Apps are unnecessary, functioning without phones is possible

April 27, 2015

Audrey Jensen
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I am convinced that human civilization will end up like “Wall-E.”

We will have screens in our face 24/7 and float in hover chairs because we have no bone mass to support our weight as a result of staring at a screen all day.

Many of us do this already.

Since the rise of technology, marketers and advertisers want to use everything in their power to reach out to consumers. They will use what people carry with them all day: our tablets and cell phones.

It isn’t enough to try and keep up with Facebook, Twitter, Vine, Snapchat, Instagram and Yik Yak. Now, stores like King Soopers and Target have decided to use apps to keep in touch with their customers in order to find out what we like to buy.

You can find an app for just about anything. Most of the time, I download a new app and end up disappointed and delete it or never open it.

Any real use I have for apps on my smartphone are for mere boredom. As a full-time student working two or three part-time jobs, I do not have time to be bored. These apps take away from studying and getting things done.

I don’t understand how high school, junior high and elementary school students spend all of their time interacting with each other over the internet and through apps.

In 20 years, the youngest generation won’t be able to fathom what we did without all of our apps. There are apps for reading, cooking, exercising, games, finances, dating and anything else you may think of.

The internet has changed how the world works and stayihng connected to everyone is never going to be as difficult as it used to be, but sometimes I just want to hide my phone for a week and live in the world that I can see and interact with in real life.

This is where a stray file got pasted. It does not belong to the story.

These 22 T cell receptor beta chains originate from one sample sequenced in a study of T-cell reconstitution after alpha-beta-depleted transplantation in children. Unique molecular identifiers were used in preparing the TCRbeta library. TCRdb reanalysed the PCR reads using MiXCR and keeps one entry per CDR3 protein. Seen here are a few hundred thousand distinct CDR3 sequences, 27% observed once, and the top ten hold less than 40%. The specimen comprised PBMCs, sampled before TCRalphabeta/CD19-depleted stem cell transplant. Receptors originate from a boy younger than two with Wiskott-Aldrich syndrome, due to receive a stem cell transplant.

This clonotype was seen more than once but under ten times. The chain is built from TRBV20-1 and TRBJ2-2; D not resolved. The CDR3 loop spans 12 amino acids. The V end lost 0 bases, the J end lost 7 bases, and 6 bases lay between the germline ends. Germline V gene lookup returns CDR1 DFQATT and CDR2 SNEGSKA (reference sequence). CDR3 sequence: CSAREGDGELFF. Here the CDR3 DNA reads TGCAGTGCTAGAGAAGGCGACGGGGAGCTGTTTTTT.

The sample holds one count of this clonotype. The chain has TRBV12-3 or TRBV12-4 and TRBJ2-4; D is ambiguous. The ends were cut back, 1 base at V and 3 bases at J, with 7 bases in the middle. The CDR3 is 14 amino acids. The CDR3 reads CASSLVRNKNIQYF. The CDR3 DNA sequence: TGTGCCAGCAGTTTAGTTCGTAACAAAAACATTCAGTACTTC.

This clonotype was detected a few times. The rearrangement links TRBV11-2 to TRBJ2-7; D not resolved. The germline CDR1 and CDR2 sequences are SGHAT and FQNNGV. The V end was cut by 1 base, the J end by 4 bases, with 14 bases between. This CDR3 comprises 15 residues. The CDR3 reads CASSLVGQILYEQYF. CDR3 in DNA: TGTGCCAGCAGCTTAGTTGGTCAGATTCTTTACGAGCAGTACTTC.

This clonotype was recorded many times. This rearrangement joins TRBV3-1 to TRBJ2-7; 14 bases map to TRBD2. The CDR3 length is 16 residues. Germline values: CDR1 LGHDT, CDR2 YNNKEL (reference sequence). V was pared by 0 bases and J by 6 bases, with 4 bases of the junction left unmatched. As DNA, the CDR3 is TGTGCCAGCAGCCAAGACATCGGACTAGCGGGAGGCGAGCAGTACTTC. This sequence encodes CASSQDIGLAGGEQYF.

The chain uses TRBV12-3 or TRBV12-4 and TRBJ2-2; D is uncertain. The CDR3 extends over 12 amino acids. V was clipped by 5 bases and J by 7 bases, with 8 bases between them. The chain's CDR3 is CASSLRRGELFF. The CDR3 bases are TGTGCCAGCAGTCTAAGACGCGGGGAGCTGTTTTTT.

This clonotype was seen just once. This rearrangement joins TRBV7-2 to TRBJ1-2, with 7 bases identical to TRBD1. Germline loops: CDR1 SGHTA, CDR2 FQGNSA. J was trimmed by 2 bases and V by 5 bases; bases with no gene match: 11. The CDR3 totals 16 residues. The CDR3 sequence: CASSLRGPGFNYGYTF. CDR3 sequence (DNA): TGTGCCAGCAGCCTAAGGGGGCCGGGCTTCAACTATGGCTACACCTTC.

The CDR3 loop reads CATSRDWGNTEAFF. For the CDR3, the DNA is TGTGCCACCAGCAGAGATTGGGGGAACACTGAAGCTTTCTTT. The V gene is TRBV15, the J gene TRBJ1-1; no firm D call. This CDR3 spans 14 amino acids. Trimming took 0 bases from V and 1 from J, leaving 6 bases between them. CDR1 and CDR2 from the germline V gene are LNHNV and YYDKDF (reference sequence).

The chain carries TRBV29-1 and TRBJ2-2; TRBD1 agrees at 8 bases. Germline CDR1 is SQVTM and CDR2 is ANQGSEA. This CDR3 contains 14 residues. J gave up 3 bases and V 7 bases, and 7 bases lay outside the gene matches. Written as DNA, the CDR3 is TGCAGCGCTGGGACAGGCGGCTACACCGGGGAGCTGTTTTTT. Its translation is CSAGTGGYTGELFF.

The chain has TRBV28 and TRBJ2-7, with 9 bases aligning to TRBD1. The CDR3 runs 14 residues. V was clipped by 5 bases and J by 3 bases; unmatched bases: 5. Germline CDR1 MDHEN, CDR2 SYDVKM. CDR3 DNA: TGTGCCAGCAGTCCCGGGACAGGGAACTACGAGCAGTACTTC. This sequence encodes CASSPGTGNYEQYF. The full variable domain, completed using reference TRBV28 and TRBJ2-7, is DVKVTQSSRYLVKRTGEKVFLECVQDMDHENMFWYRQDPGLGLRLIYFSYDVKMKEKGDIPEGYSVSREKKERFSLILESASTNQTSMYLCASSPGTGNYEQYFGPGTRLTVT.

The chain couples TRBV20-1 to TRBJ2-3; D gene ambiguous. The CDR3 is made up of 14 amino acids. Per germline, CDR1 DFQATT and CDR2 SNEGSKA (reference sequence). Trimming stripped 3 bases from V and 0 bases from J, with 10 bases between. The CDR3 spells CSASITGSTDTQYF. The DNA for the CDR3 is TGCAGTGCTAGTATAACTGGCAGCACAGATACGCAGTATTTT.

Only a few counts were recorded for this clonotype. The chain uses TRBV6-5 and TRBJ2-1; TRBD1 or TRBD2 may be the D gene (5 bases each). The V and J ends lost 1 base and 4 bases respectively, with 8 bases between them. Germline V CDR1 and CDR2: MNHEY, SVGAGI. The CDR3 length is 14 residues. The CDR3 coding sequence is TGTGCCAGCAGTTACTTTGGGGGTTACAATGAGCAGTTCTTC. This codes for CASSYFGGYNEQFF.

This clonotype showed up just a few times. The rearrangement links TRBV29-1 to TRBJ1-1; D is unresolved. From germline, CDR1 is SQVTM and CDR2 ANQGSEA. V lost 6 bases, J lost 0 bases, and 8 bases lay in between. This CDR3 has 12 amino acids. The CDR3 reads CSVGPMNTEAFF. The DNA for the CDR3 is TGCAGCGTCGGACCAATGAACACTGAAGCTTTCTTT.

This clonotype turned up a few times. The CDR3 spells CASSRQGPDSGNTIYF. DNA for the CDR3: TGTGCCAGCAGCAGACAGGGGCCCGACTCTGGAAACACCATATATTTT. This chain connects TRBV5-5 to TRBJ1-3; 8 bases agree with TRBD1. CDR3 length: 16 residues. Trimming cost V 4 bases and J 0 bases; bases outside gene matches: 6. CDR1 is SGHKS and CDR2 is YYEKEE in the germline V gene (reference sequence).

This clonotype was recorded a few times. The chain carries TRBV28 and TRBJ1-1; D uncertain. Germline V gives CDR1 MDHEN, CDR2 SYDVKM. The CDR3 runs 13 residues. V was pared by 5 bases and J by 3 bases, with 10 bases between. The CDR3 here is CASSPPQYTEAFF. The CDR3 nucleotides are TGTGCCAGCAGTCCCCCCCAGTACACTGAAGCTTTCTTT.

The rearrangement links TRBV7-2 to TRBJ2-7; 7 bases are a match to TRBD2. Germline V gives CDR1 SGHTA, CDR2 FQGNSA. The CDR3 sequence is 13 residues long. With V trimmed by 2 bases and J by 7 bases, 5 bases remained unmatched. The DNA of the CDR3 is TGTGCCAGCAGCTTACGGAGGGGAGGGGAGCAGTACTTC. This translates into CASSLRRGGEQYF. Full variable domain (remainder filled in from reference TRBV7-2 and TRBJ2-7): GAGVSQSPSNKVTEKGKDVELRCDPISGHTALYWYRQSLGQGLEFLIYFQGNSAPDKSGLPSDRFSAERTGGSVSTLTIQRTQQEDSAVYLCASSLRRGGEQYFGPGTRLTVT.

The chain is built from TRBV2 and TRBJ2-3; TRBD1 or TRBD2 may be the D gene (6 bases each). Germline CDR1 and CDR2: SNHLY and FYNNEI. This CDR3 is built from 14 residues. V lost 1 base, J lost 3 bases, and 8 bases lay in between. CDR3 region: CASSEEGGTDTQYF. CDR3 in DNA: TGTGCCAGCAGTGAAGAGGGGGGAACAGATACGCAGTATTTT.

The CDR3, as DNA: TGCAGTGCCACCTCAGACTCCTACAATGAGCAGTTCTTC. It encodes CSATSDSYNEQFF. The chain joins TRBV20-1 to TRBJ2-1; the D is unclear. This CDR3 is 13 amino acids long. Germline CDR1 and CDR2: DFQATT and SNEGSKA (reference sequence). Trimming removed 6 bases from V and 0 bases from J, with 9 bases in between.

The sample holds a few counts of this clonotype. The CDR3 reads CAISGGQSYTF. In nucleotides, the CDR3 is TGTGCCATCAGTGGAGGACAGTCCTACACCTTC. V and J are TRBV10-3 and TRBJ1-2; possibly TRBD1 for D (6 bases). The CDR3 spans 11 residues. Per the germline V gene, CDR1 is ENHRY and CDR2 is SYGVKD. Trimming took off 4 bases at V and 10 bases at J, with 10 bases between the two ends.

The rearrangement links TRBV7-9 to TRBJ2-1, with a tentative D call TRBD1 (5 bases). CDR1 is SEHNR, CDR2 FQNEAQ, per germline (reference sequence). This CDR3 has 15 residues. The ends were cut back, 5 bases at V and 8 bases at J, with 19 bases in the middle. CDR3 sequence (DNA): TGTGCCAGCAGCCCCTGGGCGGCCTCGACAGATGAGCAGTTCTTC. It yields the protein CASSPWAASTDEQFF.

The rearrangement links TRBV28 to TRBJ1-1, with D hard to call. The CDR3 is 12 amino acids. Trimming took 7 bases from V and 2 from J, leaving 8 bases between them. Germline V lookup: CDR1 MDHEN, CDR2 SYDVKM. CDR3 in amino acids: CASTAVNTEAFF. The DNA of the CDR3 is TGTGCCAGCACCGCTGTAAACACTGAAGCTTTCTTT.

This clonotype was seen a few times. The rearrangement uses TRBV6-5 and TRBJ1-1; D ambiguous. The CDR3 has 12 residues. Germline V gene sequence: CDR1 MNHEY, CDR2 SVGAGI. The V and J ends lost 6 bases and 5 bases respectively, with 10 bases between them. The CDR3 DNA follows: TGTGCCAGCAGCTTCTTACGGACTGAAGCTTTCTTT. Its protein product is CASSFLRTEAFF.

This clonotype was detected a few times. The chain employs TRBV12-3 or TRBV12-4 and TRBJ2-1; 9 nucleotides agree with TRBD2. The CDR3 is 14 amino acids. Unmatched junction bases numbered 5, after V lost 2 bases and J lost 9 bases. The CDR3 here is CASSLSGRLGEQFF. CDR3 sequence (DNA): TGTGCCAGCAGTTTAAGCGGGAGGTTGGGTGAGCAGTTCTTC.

There will come a time when your phone breaks, it dies or you lose it. For those who only depend on their phone and apps, this will be a test to see if you are able to function without them.

It’s not hard to research on the computer or go to the store and read a book to learn how to cook or going to the library to research.

While these apps and the internet are good resources, they shouldn’tbe what you depend on for daily living.

You should be able to read a map, find a book in the library and cook from a recipe book.

It can obviously be handy, but once you become dependent on your device it can become an addiction.

In an article found on “Student Science: A Resource of the Society for Science and the Public’s” website, Kathiann Kowalski said that when phone’s die some people begin to have panic and anxiety.

She encourages students to ask themselves a few questions.

“How much time do you spend with your phone or other technologies? What activities do you use them for – and why? Do you use the technology when you should be paying attention in class or to other things? And how easily can you go a day – or even a week – without a phone or logging onto a social media or networking site?”